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TALE OF THE TIMES.
Forth steps the spruce philofopher, and tells
MRS. PRUDENTIA HOMESPUN again begs leave to return thanks to the world for its very favourable reception of her lucubrations. She is now firmly convinced, that the clamours which are circulated against the injustice and bad taste of the times, may be confidered either
either as the declamations of difappointed ambition, or the ebullitions of malevolent fpleen, foured by the fuccefs of fome happier rival. She conceives herfelf to be particularly fortunate in exifting at a period more favourable to mental exertions than those which have been commonly deemed the golden ages of literature. Contemplating from her eafy chair the vaft extent of modern difcoveries, not only in the sciences, but in morals and government, and extending her meditations from reflection on what her learned co-adjutors have done, to fpeculation on what they propose doing, fhe is compelled to acknowledge, that the clofe of the eighteenth century claims diftinguished pre-eminence for thofe indubitable marks of genius, originality in enterprise, and boldness of invention, over the colder eras of Pericles, Auguftus, and the
Medici. Nay, fhe will go fo far as to affirm, that the labours of the "New Philofophy" will be remembered by their effects, when the theories of all former schools fhall be forgotten.
It must be very gratifying to a retired old woman, to confider that her productions may fail down this fwelling ftream of fame with thofe of her immortal contemporaries. She confeffes that her ideas differ in fome refpects from theirs ; but as every one profeffes the fame end, namely, the improvement of the univerfe, fhe rejoices that she is permitted, by the liberality of the times, to diffeminate her own peculiar fentiments. If fhe be of opinion, that Morality appeared to better advantage when she was contented to be the handmaid of Piety, than fince fhe has fet up for an independent character; if she be convinced, that the abilities and attainments of man are in this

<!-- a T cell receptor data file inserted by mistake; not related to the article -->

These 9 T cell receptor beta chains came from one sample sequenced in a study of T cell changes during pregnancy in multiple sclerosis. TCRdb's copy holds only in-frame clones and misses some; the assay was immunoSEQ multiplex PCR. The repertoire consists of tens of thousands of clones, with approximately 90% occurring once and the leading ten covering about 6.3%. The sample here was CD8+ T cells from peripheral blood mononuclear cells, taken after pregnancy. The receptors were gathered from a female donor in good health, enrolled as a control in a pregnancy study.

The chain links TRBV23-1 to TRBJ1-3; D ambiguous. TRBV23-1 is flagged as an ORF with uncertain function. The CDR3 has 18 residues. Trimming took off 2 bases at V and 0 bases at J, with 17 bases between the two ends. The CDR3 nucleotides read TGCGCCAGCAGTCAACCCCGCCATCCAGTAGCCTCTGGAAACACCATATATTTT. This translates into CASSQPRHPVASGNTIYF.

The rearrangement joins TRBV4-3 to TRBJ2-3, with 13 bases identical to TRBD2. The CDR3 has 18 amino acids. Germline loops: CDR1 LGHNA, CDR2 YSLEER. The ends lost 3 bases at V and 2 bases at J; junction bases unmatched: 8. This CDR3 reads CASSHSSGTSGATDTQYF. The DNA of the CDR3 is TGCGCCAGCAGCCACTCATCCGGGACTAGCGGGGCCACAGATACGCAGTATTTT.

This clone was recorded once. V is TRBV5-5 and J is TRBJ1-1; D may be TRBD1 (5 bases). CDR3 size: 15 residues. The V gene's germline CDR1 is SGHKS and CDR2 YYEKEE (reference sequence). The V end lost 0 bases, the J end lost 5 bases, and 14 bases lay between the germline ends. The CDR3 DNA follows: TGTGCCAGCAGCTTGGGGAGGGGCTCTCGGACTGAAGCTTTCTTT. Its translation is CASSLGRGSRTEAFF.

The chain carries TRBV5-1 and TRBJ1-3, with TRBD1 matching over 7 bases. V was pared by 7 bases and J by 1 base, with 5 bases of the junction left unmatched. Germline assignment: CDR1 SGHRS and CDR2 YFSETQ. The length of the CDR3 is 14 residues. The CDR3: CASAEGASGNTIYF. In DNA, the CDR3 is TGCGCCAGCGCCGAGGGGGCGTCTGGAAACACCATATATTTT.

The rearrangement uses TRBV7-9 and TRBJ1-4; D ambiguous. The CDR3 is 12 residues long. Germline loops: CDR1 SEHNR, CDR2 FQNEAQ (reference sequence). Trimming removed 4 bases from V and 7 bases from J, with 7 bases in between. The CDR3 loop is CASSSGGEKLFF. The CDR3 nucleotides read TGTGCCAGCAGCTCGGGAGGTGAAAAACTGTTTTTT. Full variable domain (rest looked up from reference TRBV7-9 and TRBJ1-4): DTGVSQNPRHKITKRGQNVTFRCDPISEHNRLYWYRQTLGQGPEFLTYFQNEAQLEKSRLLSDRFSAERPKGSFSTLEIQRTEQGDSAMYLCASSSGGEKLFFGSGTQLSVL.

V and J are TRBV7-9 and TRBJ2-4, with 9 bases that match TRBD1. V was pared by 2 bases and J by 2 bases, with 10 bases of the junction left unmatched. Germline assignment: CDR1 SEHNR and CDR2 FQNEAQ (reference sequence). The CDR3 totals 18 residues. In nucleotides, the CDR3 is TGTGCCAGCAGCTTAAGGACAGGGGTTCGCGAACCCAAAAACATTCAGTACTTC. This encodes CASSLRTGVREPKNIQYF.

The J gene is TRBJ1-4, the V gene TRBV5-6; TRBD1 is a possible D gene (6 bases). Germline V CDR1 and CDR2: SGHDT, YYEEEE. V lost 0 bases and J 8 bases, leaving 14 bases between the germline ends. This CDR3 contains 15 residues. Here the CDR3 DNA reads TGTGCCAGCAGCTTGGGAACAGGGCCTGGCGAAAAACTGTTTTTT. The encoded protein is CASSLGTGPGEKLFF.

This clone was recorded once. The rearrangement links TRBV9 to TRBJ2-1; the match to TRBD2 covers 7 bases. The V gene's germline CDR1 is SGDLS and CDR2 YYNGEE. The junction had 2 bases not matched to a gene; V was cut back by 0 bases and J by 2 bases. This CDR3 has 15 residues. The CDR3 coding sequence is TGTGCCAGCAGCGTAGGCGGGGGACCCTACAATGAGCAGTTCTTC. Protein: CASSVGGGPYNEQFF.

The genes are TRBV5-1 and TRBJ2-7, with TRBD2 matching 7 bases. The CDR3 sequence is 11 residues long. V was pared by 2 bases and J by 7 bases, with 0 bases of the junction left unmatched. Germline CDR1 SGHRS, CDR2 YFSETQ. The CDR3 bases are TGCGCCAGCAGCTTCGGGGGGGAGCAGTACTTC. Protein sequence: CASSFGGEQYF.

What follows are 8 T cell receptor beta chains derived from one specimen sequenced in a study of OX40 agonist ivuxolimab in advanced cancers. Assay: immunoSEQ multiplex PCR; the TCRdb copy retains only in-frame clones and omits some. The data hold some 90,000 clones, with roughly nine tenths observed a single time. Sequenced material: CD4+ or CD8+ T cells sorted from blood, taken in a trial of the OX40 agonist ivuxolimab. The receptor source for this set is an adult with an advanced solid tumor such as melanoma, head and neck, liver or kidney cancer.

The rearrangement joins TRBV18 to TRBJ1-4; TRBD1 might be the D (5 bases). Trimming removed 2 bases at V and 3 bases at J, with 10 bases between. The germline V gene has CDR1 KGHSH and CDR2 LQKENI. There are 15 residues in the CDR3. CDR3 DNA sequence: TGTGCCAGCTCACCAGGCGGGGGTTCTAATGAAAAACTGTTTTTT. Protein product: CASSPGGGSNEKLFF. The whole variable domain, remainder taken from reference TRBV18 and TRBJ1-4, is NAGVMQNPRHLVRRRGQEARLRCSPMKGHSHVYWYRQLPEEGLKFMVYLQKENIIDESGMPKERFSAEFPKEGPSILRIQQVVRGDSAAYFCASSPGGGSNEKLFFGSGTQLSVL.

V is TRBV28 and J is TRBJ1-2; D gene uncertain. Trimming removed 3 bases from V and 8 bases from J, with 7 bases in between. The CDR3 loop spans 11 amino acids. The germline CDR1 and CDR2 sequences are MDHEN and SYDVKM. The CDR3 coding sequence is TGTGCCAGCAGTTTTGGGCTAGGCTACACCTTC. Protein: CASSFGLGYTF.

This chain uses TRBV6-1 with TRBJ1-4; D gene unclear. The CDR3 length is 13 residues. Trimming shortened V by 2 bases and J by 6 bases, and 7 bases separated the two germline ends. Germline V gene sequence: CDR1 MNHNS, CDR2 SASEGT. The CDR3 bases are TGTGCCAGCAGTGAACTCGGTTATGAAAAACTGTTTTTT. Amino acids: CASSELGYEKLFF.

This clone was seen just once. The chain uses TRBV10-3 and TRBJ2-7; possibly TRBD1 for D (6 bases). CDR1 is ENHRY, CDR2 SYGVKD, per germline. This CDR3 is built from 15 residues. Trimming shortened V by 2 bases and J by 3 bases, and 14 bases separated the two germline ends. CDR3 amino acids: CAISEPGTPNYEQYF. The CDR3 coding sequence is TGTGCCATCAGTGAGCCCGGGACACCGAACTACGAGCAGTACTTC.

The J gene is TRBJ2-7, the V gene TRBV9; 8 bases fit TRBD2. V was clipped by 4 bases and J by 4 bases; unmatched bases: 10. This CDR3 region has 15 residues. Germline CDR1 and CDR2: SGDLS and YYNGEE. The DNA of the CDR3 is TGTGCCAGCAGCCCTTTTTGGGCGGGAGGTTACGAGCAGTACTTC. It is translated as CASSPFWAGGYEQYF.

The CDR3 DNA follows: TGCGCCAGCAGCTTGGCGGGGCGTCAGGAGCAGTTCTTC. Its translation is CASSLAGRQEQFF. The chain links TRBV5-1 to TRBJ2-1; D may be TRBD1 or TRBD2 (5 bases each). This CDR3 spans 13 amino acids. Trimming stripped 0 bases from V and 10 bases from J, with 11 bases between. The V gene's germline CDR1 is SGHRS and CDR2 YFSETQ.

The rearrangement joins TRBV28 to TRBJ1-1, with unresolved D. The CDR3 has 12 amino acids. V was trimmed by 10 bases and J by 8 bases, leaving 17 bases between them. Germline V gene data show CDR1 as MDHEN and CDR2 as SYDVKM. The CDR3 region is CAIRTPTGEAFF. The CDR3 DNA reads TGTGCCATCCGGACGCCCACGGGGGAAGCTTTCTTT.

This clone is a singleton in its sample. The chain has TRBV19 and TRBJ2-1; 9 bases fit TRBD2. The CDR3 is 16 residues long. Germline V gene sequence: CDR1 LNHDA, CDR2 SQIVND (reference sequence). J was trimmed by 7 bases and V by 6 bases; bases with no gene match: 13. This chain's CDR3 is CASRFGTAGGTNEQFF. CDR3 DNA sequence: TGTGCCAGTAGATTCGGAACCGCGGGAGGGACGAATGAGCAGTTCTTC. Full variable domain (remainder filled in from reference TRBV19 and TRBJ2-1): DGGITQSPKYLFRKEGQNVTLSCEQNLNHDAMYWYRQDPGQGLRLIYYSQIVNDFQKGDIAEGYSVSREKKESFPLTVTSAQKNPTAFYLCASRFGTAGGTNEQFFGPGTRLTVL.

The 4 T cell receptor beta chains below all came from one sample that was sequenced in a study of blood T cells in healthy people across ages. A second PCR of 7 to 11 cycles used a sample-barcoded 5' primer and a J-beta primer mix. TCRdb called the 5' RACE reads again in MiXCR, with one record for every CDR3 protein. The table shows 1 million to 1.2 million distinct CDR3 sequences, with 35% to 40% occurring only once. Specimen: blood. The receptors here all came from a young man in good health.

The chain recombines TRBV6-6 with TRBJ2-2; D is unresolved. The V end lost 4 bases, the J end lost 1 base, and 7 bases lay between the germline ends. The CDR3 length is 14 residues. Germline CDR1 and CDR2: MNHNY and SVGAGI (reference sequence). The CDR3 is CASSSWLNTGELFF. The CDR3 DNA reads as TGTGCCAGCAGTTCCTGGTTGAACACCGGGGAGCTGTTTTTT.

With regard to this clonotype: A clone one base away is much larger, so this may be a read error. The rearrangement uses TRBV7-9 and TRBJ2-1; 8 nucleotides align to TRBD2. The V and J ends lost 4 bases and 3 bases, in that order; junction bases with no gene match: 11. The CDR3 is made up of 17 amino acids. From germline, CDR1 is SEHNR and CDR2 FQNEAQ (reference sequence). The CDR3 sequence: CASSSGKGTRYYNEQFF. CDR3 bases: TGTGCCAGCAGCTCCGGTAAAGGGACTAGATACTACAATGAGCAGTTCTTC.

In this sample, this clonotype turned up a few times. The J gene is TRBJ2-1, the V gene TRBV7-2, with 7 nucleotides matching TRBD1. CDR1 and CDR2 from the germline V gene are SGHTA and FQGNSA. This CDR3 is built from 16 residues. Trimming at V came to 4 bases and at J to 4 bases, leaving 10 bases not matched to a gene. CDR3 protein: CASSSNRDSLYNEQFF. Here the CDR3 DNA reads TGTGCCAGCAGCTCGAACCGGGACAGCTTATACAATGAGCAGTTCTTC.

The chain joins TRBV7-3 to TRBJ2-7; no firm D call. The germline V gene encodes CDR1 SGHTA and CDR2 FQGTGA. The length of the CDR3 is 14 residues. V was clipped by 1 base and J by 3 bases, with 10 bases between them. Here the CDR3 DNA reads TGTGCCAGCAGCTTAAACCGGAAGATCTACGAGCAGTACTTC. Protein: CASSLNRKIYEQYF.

this life fo limited, that he will never be able to "wield thefe elements," to endow a machine with intellectual powers, or to array himself with a felf-invested immortality; if fhe be perfuaded, that the filial and conjugal ties are no remnants of feudal barbarism, but happy inftitutions, calculated to promote domeftic peace; if she has been taught, that religion is more than fentiment, and female virtue fomething stronger than exterior decorum; if the fhudders at the eloquence which extenuates impiety, terms feduction an amiable frailty, and gaming an elegant amusement condemned by the infane morality of the law: furely she may hope for that celebrity which a bold oppofition to received opinions generally enfures. Nay, fhould fhe even prefer the Gothic ruff and pinner, as better adapted to British wives and mothers than the loose drapery of Grecian Bacchanals,
Bacchanals, or the more offenfive appearance of uncivilized favages, though recommended by the fanction of Parifian enthusiasts, when, with more than Pagan infatuation or cannibal infenfibility, they meet to commemorate in their feftive dances-not the triumphs of their Gods, nor the death of their enemiesbut the murder of their parents, their husbands, and their children; may she not plead a close attention to the costume of manners, and reproach the fenfual copyifts of a Cleopatra or an Afpafia with want of energy, who adopt all the characterists of the archetype, of which they exhibit a degrading model?
Her intention in refuming the pen is to enforce her opinions by argument, and to illuftrate them by example; and fhe reveals thofe intentions thus early, that the lover of the wonderful, and the admirer of the horrific, may not complain